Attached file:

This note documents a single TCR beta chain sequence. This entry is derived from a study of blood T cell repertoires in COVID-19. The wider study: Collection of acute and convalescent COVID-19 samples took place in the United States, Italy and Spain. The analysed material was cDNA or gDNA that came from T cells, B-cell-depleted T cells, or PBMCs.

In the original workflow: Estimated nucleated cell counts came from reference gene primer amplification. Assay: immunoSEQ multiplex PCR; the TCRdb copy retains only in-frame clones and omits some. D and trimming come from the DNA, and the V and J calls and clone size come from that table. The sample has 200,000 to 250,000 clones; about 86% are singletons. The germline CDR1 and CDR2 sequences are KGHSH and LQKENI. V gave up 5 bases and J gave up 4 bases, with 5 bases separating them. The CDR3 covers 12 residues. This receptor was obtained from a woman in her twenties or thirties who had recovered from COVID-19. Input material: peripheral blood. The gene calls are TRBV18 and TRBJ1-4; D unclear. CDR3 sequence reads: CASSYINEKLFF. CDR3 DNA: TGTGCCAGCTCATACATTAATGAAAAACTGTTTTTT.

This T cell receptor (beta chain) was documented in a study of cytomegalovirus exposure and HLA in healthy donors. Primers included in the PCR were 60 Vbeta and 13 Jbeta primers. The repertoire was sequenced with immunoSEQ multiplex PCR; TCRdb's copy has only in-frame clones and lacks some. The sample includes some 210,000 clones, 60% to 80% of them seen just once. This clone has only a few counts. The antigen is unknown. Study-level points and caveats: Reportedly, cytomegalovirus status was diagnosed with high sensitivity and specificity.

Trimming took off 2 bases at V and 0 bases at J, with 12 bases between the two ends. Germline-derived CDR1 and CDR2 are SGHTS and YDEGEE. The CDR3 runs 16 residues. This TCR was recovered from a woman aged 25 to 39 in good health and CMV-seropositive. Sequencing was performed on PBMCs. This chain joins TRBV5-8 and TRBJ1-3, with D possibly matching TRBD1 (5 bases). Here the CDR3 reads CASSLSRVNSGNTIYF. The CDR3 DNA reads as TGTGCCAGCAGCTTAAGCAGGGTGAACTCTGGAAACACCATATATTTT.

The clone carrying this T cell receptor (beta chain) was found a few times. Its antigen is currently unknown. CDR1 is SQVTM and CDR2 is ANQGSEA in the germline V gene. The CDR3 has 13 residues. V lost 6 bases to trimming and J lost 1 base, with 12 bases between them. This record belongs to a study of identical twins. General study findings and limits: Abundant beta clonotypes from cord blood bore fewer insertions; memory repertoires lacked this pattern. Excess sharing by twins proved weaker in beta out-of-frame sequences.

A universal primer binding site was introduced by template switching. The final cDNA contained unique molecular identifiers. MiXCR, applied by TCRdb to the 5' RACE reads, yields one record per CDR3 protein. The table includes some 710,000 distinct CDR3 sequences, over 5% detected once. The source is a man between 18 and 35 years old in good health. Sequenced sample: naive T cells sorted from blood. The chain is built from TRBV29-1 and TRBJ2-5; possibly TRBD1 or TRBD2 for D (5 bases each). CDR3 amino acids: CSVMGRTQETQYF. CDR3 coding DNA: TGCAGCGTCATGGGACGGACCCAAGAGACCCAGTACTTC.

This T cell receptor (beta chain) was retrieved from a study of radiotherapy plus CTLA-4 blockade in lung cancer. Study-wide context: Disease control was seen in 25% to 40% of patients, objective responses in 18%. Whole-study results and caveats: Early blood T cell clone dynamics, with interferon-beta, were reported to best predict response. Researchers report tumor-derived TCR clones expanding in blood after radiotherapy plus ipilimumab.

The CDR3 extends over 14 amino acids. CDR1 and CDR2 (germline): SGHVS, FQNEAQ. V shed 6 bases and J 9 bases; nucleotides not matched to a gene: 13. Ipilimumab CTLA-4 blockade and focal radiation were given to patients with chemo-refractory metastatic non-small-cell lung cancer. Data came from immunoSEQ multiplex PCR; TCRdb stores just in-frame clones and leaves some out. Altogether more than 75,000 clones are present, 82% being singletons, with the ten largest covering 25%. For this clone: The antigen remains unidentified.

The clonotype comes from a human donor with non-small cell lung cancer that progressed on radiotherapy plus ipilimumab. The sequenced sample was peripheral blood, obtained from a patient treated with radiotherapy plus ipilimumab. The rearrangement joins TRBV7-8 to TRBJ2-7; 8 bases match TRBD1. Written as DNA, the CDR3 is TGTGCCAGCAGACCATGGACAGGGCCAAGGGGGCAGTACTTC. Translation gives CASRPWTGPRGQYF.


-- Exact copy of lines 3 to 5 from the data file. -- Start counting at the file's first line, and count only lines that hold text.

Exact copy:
This T cell receptor (beta chain) was documented in a study of cytomegalovirus exposure and HLA in healthy donors. Primers included in the PCR were 60 Vbeta and 13 Jbeta primers. The repertoire was sequenced with immunoSEQ multiplex PCR; TCRdb's copy has only in-frame clones and lacks some. The sample includes some 210,000 clones, 60% to 80% of them seen just once. This clone has only a few counts. The antigen is unknown. Study-level points and caveats: Reportedly, cytomegalovirus status was diagnosed with high sensitivity and specificity.

Trimming took off 2 bases at V and 0 bases at J, with 12 bases between the two ends. Germline-derived CDR1 and CDR2 are SGHTS and YDEGEE. The CDR3 runs 16 residues. This TCR was recovered from a woman aged 25 to 39 in good health and CMV-seropositive. Sequencing was performed on PBMCs. This chain joins TRBV5-8 and TRBJ1-3, with D possibly matching TRBD1 (5 bases). Here the CDR3 reads CASSLSRVNSGNTIYF. The CDR3 DNA reads as TGTGCCAGCAGCTTAAGCAGGGTGAACTCTGGAAACACCATATATTTT.

The clone carrying this T cell receptor (beta chain) was found a few times. Its antigen is currently unknown. CDR1 is SQVTM and CDR2 is ANQGSEA in the germline V gene. The CDR3 has 13 residues. V lost 6 bases to trimming and J lost 1 base, with 12 bases between them. This record belongs to a study of identical twins. General study findings and limits: Abundant beta clonotypes from cord blood bore fewer insertions; memory repertoires lacked this pattern. Excess sharing by twins proved weaker in beta out-of-frame sequences.